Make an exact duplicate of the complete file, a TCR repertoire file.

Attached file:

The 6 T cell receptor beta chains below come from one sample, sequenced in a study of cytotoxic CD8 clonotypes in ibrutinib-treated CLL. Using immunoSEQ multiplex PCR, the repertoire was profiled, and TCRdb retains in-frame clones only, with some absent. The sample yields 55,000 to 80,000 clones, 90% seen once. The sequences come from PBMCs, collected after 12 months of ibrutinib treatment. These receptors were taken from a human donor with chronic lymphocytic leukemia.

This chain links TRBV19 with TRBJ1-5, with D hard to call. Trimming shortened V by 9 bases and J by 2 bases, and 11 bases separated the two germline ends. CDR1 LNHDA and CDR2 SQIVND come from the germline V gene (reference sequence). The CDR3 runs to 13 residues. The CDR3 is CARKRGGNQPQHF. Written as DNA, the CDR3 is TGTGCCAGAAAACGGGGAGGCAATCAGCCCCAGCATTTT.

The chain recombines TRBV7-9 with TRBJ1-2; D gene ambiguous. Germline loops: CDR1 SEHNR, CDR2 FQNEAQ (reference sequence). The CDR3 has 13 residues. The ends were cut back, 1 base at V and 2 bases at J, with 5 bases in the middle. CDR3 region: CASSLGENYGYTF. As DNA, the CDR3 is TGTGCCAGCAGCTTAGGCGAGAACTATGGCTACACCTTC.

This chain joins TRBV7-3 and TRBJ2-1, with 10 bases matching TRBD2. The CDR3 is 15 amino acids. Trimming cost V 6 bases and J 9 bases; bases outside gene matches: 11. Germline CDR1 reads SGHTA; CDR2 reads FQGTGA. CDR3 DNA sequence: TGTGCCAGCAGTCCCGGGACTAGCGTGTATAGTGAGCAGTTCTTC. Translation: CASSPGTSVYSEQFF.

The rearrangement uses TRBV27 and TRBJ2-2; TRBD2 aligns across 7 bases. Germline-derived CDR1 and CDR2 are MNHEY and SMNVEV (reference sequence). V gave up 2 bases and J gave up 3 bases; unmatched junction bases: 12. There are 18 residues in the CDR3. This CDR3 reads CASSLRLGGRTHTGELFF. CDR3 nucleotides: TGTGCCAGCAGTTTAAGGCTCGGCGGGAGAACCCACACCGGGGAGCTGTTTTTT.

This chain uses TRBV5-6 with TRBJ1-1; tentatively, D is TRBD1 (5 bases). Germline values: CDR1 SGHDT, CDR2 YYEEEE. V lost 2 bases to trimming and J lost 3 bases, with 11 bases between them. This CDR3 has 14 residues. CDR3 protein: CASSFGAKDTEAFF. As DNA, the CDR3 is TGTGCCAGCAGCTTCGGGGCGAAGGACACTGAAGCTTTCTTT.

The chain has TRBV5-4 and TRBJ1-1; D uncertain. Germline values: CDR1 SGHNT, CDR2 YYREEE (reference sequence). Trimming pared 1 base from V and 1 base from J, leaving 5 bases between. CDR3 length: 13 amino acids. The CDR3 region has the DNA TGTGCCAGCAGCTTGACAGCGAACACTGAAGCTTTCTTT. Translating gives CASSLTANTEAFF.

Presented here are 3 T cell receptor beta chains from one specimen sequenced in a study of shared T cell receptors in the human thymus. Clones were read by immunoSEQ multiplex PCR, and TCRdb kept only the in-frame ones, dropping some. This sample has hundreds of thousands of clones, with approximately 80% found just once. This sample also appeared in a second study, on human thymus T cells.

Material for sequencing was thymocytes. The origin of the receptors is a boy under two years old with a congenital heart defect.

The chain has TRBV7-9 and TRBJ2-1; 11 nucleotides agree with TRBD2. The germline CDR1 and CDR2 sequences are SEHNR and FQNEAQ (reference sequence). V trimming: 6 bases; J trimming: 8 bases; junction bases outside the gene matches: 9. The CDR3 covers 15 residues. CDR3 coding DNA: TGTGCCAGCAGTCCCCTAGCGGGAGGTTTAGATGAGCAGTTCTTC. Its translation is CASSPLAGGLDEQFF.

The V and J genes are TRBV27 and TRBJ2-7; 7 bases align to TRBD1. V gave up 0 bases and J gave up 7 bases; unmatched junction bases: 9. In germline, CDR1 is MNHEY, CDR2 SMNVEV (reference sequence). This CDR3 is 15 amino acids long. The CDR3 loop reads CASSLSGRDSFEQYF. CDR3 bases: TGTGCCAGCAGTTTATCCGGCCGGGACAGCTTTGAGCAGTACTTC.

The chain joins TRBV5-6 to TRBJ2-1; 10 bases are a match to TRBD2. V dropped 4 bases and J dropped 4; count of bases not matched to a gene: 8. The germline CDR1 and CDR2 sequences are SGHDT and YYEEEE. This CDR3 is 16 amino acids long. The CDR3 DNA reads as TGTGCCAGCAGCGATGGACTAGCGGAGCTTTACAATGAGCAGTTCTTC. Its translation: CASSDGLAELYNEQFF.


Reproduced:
The 6 T cell receptor beta chains below come from one sample, sequenced in a study of cytotoxic CD8 clonotypes in ibrutinib-treated CLL. Using immunoSEQ multiplex PCR, the repertoire was profiled, and TCRdb retains in-frame clones only, with some absent. The sample yields 55,000 to 80,000 clones, 90% seen once. The sequences come from PBMCs, collected after 12 months of ibrutinib treatment. These receptors were taken from a human donor with chronic lymphocytic leukemia.

This chain links TRBV19 with TRBJ1-5, with D hard to call. Trimming shortened V by 9 bases and J by 2 bases, and 11 bases separated the two germline ends. CDR1 LNHDA and CDR2 SQIVND come from the germline V gene (reference sequence). The CDR3 runs to 13 residues. The CDR3 is CARKRGGNQPQHF. Written as DNA, the CDR3 is TGTGCCAGAAAACGGGGAGGCAATCAGCCCCAGCATTTT.

The chain recombines TRBV7-9 with TRBJ1-2; D gene ambiguous. Germline loops: CDR1 SEHNR, CDR2 FQNEAQ (reference sequence). The CDR3 has 13 residues. The ends were cut back, 1 base at V and 2 bases at J, with 5 bases in the middle. CDR3 region: CASSLGENYGYTF. As DNA, the CDR3 is TGTGCCAGCAGCTTAGGCGAGAACTATGGCTACACCTTC.

This chain joins TRBV7-3 and TRBJ2-1, with 10 bases matching TRBD2. The CDR3 is 15 amino acids. Trimming cost V 6 bases and J 9 bases; bases outside gene matches: 11. Germline CDR1 reads SGHTA; CDR2 reads FQGTGA. CDR3 DNA sequence: TGTGCCAGCAGTCCCGGGACTAGCGTGTATAGTGAGCAGTTCTTC. Translation: CASSPGTSVYSEQFF.

The rearrangement uses TRBV27 and TRBJ2-2; TRBD2 aligns across 7 bases. Germline-derived CDR1 and CDR2 are MNHEY and SMNVEV (reference sequence). V gave up 2 bases and J gave up 3 bases; unmatched junction bases: 12. There are 18 residues in the CDR3. This CDR3 reads CASSLRLGGRTHTGELFF. CDR3 nucleotides: TGTGCCAGCAGTTTAAGGCTCGGCGGGAGAACCCACACCGGGGAGCTGTTTTTT.

This chain uses TRBV5-6 with TRBJ1-1; tentatively, D is TRBD1 (5 bases). Germline values: CDR1 SGHDT, CDR2 YYEEEE. V lost 2 bases to trimming and J lost 3 bases, with 11 bases between them. This CDR3 has 14 residues. CDR3 protein: CASSFGAKDTEAFF. As DNA, the CDR3 is TGTGCCAGCAGCTTCGGGGCGAAGGACACTGAAGCTTTCTTT.

The chain has TRBV5-4 and TRBJ1-1; D uncertain. Germline values: CDR1 SGHNT, CDR2 YYREEE (reference sequence). Trimming pared 1 base from V and 1 base from J, leaving 5 bases between. CDR3 length: 13 amino acids. The CDR3 region has the DNA TGTGCCAGCAGCTTGACAGCGAACACTGAAGCTTTCTTT. Translating gives CASSLTANTEAFF.

Presented here are 3 T cell receptor beta chains from one specimen sequenced in a study of shared T cell receptors in the human thymus. Clones were read by immunoSEQ multiplex PCR, and TCRdb kept only the in-frame ones, dropping some. This sample has hundreds of thousands of clones, with approximately 80% found just once. This sample also appeared in a second study, on human thymus T cells.

Material for sequencing was thymocytes. The origin of the receptors is a boy under two years old with a congenital heart defect.

The chain has TRBV7-9 and TRBJ2-1; 11 nucleotides agree with TRBD2. The germline CDR1 and CDR2 sequences are SEHNR and FQNEAQ (reference sequence). V trimming: 6 bases; J trimming: 8 bases; junction bases outside the gene matches: 9. The CDR3 covers 15 residues. CDR3 coding DNA: TGTGCCAGCAGTCCCCTAGCGGGAGGTTTAGATGAGCAGTTCTTC. Its translation is CASSPLAGGLDEQFF.

The V and J genes are TRBV27 and TRBJ2-7; 7 bases align to TRBD1. V gave up 0 bases and J gave up 7 bases; unmatched junction bases: 9. In germline, CDR1 is MNHEY, CDR2 SMNVEV (reference sequence). This CDR3 is 15 amino acids long. The CDR3 loop reads CASSLSGRDSFEQYF. CDR3 bases: TGTGCCAGCAGTTTATCCGGCCGGGACAGCTTTGAGCAGTACTTC.

The chain joins TRBV5-6 to TRBJ2-1; 10 bases are a match to TRBD2. V dropped 4 bases and J dropped 4; count of bases not matched to a gene: 8. The germline CDR1 and CDR2 sequences are SGHDT and YYEEEE. This CDR3 is 16 amino acids long. The CDR3 DNA reads as TGTGCCAGCAGCGATGGACTAGCGGAGCTTTACAATGAGCAGTTCTTC. Its translation: CASSDGLAELYNEQFF.